Shortly after the birth of one of her daughters, she was presenting an award at the BAFTAs, trying not to get wobbly on a single glass of wine when she was caught off-guard by another actress's comment to her about "post-pregnancy nasal hair". She could only ask Doug: "I don't have, do I?" to which he replied in the negative. You have to laugh, she says.
And it's not always the women, she says, telling the story of a male actor who was guesting on Trial and Retribution. "Every now and then you come across somebody who takes themselves too seriously. He was going on and on and on about the scene. We all knew what the scene was about, but he just wanted to hear himself talking.
"I'm the regular so I'm just sitting there going 'Fine, great, brilliant, whatever ... ' And I just sort of did that [she wipes her eye] and he said: 'Oh, I'm sorry, is mummy tired?'"
Sharp intake of breath. "I'm in Róisin mode at this stage and I say, 'No, Victoria is'. And when I call myself Victoria, you know you are in trouble." She's not a luvvie, she's a fighter.
It's partly why she didn't feel that Hollywood was a fit for her. I venture that even though she and Doody are eternally wheeled out as Irish actresses done good on the international scene, the reality is that Smurfit's only well-known film roles are in About A Boy, a small part in The Beach and a lead in action flick Bulletproof Monk. Doody is best-known for her turn in a 1989 Indiana Jones film.
To Victoria's credit, she nods emphatically that it is her TV work that has made her career, from an early role in Ballykissangel to period drama Berkeley Square, huge hit Cold Feet and onto Trial.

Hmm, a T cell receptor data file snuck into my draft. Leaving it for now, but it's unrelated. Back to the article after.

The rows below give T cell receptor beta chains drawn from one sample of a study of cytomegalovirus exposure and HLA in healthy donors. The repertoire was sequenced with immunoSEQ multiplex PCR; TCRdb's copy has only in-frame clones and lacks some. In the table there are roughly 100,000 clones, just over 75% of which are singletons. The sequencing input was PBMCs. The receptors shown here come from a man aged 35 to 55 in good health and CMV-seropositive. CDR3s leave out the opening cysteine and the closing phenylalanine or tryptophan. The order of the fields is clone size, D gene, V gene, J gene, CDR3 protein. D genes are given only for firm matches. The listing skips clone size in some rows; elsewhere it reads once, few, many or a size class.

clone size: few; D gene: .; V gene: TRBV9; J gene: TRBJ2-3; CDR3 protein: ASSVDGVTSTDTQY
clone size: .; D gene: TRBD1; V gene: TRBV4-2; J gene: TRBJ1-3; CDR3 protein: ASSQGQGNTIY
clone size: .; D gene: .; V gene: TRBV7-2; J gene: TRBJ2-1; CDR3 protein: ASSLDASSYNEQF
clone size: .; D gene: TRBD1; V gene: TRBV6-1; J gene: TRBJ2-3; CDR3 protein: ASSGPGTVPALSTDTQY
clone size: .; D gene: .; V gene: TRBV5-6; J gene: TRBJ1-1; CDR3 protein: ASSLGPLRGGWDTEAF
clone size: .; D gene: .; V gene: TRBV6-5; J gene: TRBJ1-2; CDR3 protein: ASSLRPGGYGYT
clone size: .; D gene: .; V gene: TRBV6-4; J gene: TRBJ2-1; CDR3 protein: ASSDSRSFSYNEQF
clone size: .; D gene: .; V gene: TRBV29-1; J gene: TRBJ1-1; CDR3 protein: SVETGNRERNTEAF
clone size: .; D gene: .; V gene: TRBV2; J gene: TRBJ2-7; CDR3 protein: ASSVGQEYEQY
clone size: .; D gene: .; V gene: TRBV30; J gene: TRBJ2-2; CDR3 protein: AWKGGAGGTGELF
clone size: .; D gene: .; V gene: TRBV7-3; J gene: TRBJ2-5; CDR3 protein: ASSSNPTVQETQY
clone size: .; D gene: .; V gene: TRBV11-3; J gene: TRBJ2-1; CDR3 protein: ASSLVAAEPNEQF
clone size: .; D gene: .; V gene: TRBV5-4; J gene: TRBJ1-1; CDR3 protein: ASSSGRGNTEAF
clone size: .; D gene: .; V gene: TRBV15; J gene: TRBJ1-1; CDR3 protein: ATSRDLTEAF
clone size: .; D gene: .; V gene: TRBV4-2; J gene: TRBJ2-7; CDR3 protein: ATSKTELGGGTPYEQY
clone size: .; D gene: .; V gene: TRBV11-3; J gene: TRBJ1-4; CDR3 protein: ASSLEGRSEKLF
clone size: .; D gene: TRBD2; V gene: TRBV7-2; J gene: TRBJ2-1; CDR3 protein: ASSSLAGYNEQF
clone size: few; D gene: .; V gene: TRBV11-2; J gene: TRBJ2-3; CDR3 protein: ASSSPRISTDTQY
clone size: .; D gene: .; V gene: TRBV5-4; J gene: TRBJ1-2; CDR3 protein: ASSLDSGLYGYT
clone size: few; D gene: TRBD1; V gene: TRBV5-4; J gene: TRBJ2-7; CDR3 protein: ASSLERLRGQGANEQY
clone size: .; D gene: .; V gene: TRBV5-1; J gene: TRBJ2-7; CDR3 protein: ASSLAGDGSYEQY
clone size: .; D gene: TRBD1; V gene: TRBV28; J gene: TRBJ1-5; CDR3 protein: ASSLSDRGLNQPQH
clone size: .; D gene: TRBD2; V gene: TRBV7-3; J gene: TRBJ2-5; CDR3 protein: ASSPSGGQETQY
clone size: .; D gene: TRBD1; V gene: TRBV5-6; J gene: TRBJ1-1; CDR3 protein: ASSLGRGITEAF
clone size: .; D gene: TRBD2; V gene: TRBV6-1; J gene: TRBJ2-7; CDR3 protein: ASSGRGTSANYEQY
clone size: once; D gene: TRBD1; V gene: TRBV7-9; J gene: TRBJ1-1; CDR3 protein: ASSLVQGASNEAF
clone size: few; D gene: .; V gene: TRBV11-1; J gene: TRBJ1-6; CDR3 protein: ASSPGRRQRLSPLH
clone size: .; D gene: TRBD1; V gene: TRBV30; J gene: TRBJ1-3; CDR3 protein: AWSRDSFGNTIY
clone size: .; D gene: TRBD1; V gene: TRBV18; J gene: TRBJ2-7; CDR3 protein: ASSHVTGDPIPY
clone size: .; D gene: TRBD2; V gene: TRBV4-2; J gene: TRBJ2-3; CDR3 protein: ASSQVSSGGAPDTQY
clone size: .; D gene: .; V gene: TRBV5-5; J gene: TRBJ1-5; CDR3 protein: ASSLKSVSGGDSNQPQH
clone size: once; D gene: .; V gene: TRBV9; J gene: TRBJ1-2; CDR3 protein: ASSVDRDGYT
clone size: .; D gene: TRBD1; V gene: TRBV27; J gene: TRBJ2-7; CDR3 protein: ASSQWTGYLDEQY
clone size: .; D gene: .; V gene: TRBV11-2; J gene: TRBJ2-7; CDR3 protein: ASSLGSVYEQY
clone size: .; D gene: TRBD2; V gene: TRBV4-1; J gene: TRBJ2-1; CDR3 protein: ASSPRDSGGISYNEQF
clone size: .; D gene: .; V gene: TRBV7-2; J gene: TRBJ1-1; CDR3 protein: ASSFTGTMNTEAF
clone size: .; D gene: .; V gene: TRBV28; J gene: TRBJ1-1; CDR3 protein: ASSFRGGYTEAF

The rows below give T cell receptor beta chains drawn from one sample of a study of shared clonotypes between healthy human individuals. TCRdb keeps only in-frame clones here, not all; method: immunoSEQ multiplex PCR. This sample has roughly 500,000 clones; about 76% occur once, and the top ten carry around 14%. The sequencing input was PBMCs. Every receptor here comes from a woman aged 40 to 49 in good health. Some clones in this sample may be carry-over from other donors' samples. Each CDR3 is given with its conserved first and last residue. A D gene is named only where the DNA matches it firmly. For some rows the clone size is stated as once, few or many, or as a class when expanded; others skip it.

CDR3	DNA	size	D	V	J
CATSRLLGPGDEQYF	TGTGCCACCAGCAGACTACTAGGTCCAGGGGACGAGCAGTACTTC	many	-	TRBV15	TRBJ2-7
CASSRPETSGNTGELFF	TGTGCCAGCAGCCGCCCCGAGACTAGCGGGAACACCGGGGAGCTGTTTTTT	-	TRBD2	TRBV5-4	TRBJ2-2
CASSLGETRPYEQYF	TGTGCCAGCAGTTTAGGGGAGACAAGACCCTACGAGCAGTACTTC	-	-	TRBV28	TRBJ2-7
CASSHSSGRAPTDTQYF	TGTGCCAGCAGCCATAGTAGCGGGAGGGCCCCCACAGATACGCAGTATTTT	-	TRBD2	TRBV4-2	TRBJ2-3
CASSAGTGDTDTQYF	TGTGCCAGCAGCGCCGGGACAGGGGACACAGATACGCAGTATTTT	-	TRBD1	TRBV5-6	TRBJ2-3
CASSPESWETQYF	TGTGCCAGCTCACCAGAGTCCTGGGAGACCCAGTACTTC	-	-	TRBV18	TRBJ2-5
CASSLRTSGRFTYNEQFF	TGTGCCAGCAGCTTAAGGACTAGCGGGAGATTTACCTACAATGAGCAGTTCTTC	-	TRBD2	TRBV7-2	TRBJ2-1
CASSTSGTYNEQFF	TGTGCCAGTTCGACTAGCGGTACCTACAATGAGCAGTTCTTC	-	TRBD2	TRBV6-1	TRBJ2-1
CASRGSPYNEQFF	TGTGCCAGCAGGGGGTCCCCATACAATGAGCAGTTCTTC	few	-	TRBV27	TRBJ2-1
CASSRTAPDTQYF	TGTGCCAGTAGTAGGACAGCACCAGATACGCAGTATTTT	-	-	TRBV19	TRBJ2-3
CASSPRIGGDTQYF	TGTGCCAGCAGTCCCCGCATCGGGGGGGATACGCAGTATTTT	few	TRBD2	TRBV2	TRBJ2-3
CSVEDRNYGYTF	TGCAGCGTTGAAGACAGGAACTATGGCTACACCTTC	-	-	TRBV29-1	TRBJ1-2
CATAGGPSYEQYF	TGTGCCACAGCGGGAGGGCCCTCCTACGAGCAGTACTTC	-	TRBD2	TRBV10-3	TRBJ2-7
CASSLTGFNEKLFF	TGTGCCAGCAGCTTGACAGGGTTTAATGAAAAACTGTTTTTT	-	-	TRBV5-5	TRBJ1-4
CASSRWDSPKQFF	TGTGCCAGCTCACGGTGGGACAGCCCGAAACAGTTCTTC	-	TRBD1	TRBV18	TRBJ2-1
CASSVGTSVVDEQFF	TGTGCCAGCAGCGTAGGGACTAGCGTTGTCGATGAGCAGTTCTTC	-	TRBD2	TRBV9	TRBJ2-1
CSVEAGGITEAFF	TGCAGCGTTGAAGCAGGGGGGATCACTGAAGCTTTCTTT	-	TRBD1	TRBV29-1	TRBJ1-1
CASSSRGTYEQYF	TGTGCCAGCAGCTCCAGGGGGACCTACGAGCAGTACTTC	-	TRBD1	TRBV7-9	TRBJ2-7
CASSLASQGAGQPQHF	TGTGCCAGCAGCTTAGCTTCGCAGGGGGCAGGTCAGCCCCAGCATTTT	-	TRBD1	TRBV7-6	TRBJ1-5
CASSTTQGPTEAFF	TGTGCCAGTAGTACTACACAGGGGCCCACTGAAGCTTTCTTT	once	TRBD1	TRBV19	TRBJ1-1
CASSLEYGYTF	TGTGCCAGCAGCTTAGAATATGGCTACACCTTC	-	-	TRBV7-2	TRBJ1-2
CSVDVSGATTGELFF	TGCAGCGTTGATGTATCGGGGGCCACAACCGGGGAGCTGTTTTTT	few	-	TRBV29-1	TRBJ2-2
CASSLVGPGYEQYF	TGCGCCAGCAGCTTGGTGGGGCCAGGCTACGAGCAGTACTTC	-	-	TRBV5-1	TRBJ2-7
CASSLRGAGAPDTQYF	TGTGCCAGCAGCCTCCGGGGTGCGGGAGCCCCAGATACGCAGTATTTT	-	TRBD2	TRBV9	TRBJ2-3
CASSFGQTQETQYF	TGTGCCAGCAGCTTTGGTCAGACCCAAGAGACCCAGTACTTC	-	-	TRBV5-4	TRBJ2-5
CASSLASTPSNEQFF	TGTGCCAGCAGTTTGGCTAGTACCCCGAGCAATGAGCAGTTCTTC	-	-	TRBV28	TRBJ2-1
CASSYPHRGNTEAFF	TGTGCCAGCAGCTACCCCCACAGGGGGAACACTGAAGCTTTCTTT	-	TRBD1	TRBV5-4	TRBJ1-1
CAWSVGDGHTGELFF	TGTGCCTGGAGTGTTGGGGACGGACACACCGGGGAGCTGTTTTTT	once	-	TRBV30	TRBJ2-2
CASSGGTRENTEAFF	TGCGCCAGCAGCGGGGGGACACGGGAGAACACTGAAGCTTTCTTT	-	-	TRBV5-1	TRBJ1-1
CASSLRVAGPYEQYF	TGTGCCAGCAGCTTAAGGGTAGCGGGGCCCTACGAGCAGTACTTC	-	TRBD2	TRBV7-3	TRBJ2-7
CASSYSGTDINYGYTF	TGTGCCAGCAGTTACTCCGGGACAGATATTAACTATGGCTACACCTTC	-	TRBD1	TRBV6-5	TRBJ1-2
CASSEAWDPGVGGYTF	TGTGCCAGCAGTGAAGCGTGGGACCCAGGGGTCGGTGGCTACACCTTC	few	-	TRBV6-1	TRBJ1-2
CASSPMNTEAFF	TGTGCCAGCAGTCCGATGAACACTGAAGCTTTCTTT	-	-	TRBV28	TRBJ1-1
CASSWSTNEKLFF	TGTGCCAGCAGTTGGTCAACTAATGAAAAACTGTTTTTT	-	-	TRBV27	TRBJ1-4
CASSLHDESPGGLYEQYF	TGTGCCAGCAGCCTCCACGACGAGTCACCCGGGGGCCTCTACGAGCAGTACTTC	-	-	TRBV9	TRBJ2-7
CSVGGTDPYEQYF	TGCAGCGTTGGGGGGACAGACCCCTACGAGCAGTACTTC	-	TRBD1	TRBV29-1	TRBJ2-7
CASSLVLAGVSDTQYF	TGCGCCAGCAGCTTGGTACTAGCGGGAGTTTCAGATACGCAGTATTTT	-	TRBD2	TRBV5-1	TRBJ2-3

She finds the experience of making a big-budget film to be "terribly lonely", preferring the energy and pace of frenetic small-screen productions. This is not surprising coming from a woman who copes with the experience of childbirth by thinking of it as an "extreme sport". She can't be doing with sitting in a trailer for a day and a half, only coming out for a scene that has two lines of dialogue, "a lot of pushing and shoving and someone flying out of the sky", she says wryly. "I find my brain rots slightly."
I take it she is referring to Bulletproof Monk, a film she describes as "pretty rubbishy". At an early table reading of the script with the director, she found that Tinseltown is not devoid of people taking themselves too seriously. She read the role with the comic intent that got her the part with the producer. The director admonished her for not taking his 'War and Peace' seriously enough.
"'War and Peace?' I was thinking. 'This is called Bulletproof Monk! Come on!'"
In any case, she had reached a point where she realised a superstar trailer and an entourage were not what she wanted. "It was either this is something you pursue 100pc or I want to have a family. And I wanted to have a family."
With her own parents, Caroline and Dermot, having divorced when she was still at school, it would be easy to play pop psychologist about the importance of a steady family unit to Victoria. In reality, I don't think there is much the woman who describes herself as a "headstrong bugger" does that she hasn't decided for herself.
She didn't marry a version of daddy. While Dermot Snr "loves being called a magnate", Doug -- who is also an exhibiting photographer -- "hates" being called an advertising executive. Far from banking on some fabulous inheritance, she wants to be working when she's 80. She recognises the propensity in herself as an actress to want to ask needily 'Was that alright?' then corrects herself.
"For goodness sake, I'm 36, I've three children, I've been working in this for 15 years. Just suck it up and get on with it!"
And I bet she calls herself Victoria as she says it.